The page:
Keeping silent is bad strategy, on abortion and on contraception
Senator John McCain, who knows a thing or two about losing political campaigns, thinks that Republican candidates need to stop talking about abortion.
“I can state my position on abortion. But other than that, leave the issue alone,” said Sen. McCain. “I would allow people to have those opinions and respect those opinions. I’m proud of my pro-life position and record, but if someone disagrees with me, I respect your views.”
True, some candidates have expressed the pro-life argument awkwardly and (when the media hounded them relentlessly) suffered the consequences. That doesn’t prove that everyone should be silent on the issue. It only means that pro-life candidates should speak clearly and cogently.
Look at this question logically. It either is, or is not, possible to present the pro-life argument in a way that voters will find attractive. If it is possible, then pro-life candidates should make that argument; they will win hearts and win votes too. If it isn’t possible, prudent politicians would keep quiet about the issue—unless they were willing to sacrifice their electoral chances for the sake of the pro-life cause.
Yet what sort of politician wouldn’t be willing to sacrifice his own chances, if he firmly believed in the pro-life cause—firmly believed that thousands of innocent babies are being slaughtered every week? A principled politician? No; a shallow, selfish politician.
But if you actually understand the pro-life argument, then surely you realize that the case can be made in an attractive way. If you read the polls, which show that most Americans support measures to protect both mothers and children, you can already see the outlines of the winning argument. And if you’re a politician campaigning for office, you’d be foolish to let any winning argument go to waste.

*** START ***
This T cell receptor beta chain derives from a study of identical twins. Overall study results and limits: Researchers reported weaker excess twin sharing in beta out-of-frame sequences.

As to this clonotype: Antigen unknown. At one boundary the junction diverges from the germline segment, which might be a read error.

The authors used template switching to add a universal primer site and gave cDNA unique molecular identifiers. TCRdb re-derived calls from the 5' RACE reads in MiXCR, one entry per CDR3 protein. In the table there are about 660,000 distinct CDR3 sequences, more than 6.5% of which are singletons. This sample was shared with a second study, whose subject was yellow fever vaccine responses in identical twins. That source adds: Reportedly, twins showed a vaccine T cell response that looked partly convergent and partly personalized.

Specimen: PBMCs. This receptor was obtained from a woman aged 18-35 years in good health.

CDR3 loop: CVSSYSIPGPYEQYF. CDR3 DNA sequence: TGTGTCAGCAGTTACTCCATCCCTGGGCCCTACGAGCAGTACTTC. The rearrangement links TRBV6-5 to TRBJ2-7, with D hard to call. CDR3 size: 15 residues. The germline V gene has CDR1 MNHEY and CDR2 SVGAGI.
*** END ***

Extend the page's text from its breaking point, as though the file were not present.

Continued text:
Why would any pro-life politician remain silent on the issue, then? Senator McCain apparently does not believe that the pro-life argument can win. He says that he is proud of his pro-life record, but will not explain why that record is a source of pride. Either you agree or you don’t; he’s stated his position, he’s on the record, and he isn’t going to talk about it. This approach makes sense only if you believe that you have the losing end of the argument.
Have we seen this timid approach somewhere before? I’m afraid so.
For more than 40 years now, Catholic bishops and priests have issued occasional reminders that the Church opposes contraception. Those reminders haven’t really been necessary, since everyone already knows the Church opposes contraception. But few people know why. When was the last time you heard the Church’s teaching on this issue explained from the pulpit, or in the diocesan newspaper, or in a public address by the bishop?
It’s not enough to say that the Church opposes contraception. A curious world wants to know why the Church opposes contraception. In the absence of an explanation, people might conclude that Church leaders can’t offer a persuasive explanation, that even the bishops and priests fear they’re on the losing side of the argument.
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